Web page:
This story might be a little intimate. It’s about my morning routine. I know, seems innocent enough, but when you think about it, we are all very unique in how we wake up to the day. It feels pretty personal to admit that while I am generally an optimistic person, I am not, and never have been, a “morning person”. It takes me a while to get going – and I can’t blame this one on grief. In fact, not everyone in my history has had the patience for my early morning persona; she’s kind of high-maintenance, and needs gentle coaxing. But those who have understood this, and have loved me despite my grouchy early morning demeanor, are gems. When I was young, my dad was always really sweet to me in the mornings. My husband too, bringing me my coffee. My dog? Not so much. She doesn’t really apply that “fine touch” when it comes to waking me up.
I see another storm coming, too. The storm of “firsts”. The initial wave already hit – my birthday – and it was crippling. It really knocked me down, and I wasn’t expecting it. But I am happy to report, that I am back up, hobbling around. For the moment. So I thought I’d take this opportunity to post something “softer” than my last rant. I actually wrote this before my birthday, before I realized just how hard some of these upcoming anniversaries would be.
The first snow fell today, well “official” snow, one worth mentioning. And I’m one of those kids…if they say it is going to snow during the night, I wake up every couple of hours to peek out and make sure it has started falling. Not only is it in my nature, it’s in my blood (I am part Swiss). I love snow.
So out we went, the dog and me, for our morning walk. And she kept pulling on the leash, spurting this way and that, she was excited too. I really wanted to let her go, to run free and be crazy. Because if there’s one thing about walking an excited dog on a snowy sidewalk…it’s called “dangerous”. The dog pulls, you slip, and you are on your ass. A broken ass is not a laughing matter. Not when there’s shoveling to do.
Man. I’m under it today.
And it’s only Saturday.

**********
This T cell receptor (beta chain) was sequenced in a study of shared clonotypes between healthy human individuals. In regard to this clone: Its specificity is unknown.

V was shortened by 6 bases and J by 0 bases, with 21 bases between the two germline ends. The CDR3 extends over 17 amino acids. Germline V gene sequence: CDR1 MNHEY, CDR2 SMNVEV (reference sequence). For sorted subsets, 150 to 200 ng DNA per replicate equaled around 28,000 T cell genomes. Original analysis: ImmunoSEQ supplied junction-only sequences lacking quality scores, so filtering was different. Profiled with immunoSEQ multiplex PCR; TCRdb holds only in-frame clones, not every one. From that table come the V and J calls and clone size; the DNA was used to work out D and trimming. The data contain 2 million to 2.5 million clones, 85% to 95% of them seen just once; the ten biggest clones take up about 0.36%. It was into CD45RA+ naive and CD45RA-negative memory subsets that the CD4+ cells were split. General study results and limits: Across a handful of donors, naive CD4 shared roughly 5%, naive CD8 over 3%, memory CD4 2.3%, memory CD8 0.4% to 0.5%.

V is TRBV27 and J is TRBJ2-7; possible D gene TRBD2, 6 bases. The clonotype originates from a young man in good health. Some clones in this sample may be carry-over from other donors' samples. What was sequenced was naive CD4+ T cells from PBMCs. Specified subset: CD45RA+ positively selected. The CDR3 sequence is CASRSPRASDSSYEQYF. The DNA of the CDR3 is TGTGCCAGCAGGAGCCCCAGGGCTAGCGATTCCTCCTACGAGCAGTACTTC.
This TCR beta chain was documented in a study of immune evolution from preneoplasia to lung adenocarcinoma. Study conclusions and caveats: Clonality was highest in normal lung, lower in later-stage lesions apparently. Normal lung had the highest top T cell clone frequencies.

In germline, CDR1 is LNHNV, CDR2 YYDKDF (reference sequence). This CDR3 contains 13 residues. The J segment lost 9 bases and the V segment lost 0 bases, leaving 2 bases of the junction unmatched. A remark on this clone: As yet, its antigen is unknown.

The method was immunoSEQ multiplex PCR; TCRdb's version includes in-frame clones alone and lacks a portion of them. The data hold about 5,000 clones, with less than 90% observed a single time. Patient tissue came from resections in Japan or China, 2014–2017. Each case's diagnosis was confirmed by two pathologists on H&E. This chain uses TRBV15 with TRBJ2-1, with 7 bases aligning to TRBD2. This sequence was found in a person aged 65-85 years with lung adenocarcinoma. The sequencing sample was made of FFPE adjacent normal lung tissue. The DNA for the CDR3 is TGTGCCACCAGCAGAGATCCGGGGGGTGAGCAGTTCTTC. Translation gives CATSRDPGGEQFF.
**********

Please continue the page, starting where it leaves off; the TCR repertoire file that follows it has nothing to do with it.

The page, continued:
I know why they are afraid to ask, “how was your weekend”? On Monday, it will be written all over my face. The signature look of grief. It would be a compliment to call it a “hot mess”.
Most of the week, I am in “zombie mode”. On Fridays, I crumble. Saturday is “mad dog” day. I walk around in circles trying to remember where I hid my bone, or put my keys, unable to settle in a comfortable spot. But better drop that ass quickly because here comes Sunday! The variety-pack of anxiety, fear, and what-the-hell-happened-to-my-life?
Monday. It’s just not something people can take – early in the morning – seeing the big gaping hole in my chest, the dark circles under my eyes. Weekends are for rest and recovery, aren’t they? I’d be afraid to ask, too. So away we go, allowing clients, deadlines and pressing needs distract, derail and lead us all astray from the important things in life.
A presumptuous young doctor, (strutting around in his self-perceived cloak of immortality), asked my husband what he would “do” with his precious remaining time. I think the guy was seriously expecting some kind of fantastical answer about blasting up into space, base jumping from the Eiffel Tower, or frolicking over to Disney, and sucking on Mickey Mouse’s dick. Is that offensive? Well, so is asking deathly-ill people what they are going to “do” before they die.
Seriously. I wanted to punch him. But then my husband answered. And he melted my heart.
“The only thing I want to do, is go home, and spend time with my beautiful wife, our dog, my family. Enjoy our garden, sit out on the front deck with my coffee, listen to the birds…I don’t need to go anywhere to find what is most important.”
Is it any wonder my weekends feel like a barren landscape, leaving me with dried-out eyes, and a mouth full of sand? It’s not something happy-hour and a little mascara can fix. I’m still under it, and can only dream of being over it.
Though I guess my morning cup of coffee does help…cheers, baby. Thank you for seeing the beauty.
Of course there is currently much talk about the holidays, and how to cope with them after experiencing loss. I understand the good intentions behind discussing, thinking, and preparing for the upcoming season. And that it might not be a bad idea to have a “plan” in place….
Me and my husband – we were our own little unit. A self-sufficient satellite station. We both grew up with families that were low-key about the holidays, wonderful families with virtually no drama or expectations about where we spent our Thanksgiving, or Christmas, families that also happened to be very far away – mine, across the country, his, on an entirely different continent. So we all actually felt it was more enjoyable for everyone to visit in the off-seasons, without any of the potential holiday travel fiascos. Continue reading
I just read that despite the economy, people continue to increase spending on their dogs. These four-legged creatures have become such integrated parts of our families. There is a four-legged, furry one that I share my home with. Yes, I am a dog owner. Albeit, a tormented one.
“Cleo” is just over a year old…strong-willed and still full of explosive (and destructive) puppy energy. We got Cleo as a puppy, for my husband. And to be honest, ever since his death, I swing wildly back and forth as to whether or not I can handle this dog. Owning a dog was not a decision I took lightly, and “giving one away” is not either. Continue reading